Reversible Heat Pump Catch-Alls are designed for installation in the reversing liquid line. The smaller HPC-100 Series, using the standard Catch-All core, is designed specifically for new installations and for use on OEM equipment. The HPC-160-HH Series uses a larger core which includes activated charcoal for maximum performance in removing all types of contaminants generated from a hermetic motor burnout. Both filter-driers consist of one core in a shell with a check valve at either end. The check valves control the flow so the filtration occurs on the outside of the core, regardless of the flow direction.

The reliability of the check valves used in these filter-driers have passed the most rigid OEM testing – no synthetic materials are used. The check valves have been thoroughly proven in actual field performance over a period of many years. They function well, even in the presence of solid contaminants.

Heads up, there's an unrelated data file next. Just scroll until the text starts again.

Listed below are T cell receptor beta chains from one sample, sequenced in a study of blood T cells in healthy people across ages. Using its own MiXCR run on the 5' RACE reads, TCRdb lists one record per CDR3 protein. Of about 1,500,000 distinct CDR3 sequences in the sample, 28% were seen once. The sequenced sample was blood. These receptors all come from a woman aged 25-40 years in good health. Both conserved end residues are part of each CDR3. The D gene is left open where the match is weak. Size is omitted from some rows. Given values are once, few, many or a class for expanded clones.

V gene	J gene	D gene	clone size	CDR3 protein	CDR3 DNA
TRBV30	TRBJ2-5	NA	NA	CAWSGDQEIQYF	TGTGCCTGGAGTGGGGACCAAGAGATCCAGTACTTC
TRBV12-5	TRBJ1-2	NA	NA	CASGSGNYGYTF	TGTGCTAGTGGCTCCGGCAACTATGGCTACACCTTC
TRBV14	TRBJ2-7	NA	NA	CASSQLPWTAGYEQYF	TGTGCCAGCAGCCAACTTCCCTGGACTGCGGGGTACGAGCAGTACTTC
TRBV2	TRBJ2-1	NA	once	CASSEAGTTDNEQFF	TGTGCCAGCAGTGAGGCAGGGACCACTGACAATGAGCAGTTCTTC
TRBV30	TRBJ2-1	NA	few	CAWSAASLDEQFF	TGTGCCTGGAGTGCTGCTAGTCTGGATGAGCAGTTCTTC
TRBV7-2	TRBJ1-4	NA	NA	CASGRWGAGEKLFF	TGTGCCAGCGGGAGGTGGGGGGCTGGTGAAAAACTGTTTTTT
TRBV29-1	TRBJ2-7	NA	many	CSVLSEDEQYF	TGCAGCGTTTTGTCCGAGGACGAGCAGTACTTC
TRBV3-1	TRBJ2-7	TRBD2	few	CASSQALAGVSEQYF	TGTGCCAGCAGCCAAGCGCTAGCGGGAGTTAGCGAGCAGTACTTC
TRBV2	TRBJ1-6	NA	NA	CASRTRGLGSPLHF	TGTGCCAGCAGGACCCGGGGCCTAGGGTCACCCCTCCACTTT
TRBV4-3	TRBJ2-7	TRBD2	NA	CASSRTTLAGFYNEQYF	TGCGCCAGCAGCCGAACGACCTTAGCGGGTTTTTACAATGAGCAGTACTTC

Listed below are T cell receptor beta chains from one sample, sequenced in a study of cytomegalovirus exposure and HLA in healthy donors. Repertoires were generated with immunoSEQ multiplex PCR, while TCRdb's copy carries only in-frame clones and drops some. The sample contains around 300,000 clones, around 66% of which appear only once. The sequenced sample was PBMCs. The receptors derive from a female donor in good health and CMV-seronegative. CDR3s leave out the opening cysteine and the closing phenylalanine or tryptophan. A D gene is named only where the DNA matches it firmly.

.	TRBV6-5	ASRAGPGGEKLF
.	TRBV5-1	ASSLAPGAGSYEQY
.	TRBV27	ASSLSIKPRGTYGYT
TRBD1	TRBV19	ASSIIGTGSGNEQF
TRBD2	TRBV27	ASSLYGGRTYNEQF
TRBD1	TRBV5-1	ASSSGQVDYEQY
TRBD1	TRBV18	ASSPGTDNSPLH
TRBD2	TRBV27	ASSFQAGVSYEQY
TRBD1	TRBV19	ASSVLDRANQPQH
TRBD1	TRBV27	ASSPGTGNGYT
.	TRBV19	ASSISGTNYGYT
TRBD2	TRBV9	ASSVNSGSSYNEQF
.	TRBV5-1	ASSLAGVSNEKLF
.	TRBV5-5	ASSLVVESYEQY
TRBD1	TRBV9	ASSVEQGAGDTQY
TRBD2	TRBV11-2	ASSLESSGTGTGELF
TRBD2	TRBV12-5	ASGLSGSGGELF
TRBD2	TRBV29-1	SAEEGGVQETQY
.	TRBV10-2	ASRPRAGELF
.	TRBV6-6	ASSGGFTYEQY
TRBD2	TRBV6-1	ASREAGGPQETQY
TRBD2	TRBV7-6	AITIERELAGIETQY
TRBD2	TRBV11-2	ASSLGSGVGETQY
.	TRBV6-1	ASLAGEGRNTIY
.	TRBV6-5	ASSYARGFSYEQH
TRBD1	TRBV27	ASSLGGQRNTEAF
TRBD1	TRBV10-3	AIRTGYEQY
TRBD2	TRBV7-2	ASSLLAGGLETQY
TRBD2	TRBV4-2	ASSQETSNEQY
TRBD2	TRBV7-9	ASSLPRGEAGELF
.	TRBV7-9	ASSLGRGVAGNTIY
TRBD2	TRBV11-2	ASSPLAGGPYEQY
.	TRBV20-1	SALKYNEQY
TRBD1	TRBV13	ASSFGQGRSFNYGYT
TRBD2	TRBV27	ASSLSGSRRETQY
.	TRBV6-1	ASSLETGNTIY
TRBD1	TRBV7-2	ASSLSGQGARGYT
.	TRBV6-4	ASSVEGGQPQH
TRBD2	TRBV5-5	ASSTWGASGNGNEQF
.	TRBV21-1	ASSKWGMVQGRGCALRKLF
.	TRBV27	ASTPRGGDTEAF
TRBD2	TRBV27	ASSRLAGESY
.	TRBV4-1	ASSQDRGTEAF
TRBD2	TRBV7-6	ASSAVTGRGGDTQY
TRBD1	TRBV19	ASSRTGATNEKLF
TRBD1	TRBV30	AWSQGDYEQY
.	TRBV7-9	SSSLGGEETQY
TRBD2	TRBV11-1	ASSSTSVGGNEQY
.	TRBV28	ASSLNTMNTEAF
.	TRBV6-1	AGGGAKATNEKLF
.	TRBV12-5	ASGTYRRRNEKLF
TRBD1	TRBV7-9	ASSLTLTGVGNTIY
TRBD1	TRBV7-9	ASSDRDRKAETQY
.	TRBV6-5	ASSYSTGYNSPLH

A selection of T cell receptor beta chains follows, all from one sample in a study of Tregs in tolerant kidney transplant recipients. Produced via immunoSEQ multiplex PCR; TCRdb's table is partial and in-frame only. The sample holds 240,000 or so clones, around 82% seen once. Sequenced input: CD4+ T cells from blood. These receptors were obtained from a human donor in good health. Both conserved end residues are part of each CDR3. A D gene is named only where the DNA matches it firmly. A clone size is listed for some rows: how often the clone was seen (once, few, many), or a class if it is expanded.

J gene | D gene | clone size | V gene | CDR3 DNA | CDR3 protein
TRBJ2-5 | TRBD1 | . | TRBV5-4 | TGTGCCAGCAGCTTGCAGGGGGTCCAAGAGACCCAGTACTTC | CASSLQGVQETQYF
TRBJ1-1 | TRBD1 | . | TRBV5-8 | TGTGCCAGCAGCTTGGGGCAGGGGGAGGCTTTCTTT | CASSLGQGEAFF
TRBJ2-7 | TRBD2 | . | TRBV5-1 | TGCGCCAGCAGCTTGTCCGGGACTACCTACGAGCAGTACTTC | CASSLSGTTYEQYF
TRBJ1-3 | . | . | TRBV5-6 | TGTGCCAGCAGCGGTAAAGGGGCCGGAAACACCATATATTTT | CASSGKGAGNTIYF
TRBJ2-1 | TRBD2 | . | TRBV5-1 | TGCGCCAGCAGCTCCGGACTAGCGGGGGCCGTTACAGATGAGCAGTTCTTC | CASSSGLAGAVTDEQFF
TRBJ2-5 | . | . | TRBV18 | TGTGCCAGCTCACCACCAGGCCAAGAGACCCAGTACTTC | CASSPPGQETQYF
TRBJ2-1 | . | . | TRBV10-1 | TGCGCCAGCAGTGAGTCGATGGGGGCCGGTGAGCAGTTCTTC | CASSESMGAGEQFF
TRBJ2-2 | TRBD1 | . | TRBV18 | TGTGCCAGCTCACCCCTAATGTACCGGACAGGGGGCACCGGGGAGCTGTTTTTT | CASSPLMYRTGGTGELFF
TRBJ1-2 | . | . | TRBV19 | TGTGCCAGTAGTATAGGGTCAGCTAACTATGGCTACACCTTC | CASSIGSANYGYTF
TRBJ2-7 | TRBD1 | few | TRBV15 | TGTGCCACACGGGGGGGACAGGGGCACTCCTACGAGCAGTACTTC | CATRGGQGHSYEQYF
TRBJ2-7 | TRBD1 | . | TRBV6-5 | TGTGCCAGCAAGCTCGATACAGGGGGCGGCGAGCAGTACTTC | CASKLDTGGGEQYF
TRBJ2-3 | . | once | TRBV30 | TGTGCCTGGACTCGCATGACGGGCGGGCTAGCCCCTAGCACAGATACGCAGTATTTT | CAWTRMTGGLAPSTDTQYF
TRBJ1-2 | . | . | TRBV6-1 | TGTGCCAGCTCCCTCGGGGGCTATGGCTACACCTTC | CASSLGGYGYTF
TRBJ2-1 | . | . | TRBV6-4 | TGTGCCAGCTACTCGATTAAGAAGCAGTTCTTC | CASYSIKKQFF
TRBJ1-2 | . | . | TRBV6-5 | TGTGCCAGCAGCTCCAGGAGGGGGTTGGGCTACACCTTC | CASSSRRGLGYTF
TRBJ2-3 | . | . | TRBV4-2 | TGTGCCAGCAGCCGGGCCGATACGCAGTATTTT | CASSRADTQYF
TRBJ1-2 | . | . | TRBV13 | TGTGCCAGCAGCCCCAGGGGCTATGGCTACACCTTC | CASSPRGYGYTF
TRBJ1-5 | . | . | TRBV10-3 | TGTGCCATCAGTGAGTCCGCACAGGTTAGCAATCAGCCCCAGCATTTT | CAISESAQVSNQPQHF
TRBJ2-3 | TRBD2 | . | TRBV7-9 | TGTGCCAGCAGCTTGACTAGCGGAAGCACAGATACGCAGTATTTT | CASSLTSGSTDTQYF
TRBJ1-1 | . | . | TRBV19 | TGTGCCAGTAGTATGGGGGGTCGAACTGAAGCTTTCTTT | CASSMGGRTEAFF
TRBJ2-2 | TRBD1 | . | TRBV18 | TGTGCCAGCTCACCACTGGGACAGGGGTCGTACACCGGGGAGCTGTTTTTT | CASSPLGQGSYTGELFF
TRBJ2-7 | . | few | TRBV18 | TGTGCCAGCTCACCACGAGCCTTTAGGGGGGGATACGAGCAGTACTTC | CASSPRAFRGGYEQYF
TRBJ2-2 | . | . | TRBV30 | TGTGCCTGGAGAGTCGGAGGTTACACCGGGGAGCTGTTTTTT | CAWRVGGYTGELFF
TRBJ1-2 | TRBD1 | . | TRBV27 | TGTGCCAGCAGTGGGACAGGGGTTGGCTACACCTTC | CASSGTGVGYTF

For more information on sizing filter-driers in heat pump systems please see Parker Sporlan Bulletin 40-10. For various HVAC and Refrigeration product information visit


HVACR Tech Tip: How to Apply Filter-Driers on Heat Pumps for System Protection - Glen Steinkoenig Product Manager Contamination Control Products, Parker Hannifin Sporlan Division Article contributed by Glen Steinkoenig, product manager, Contaminant Controls, Sporlan Division of Parker Hannifin.





Additional resources for you:

HVACR Tech Tip: Understanding Heat Pump Systems and Thermostatic Expansion Valves

HVACR Tech Tip: When Should a Catch-All Filter-Drier be Changed?

Use of Suction Line Filter-Driers for HVAC Clean-up After Burnout

HVACR Tech Tip: What You Need to Know About Flooded Head Pressure Control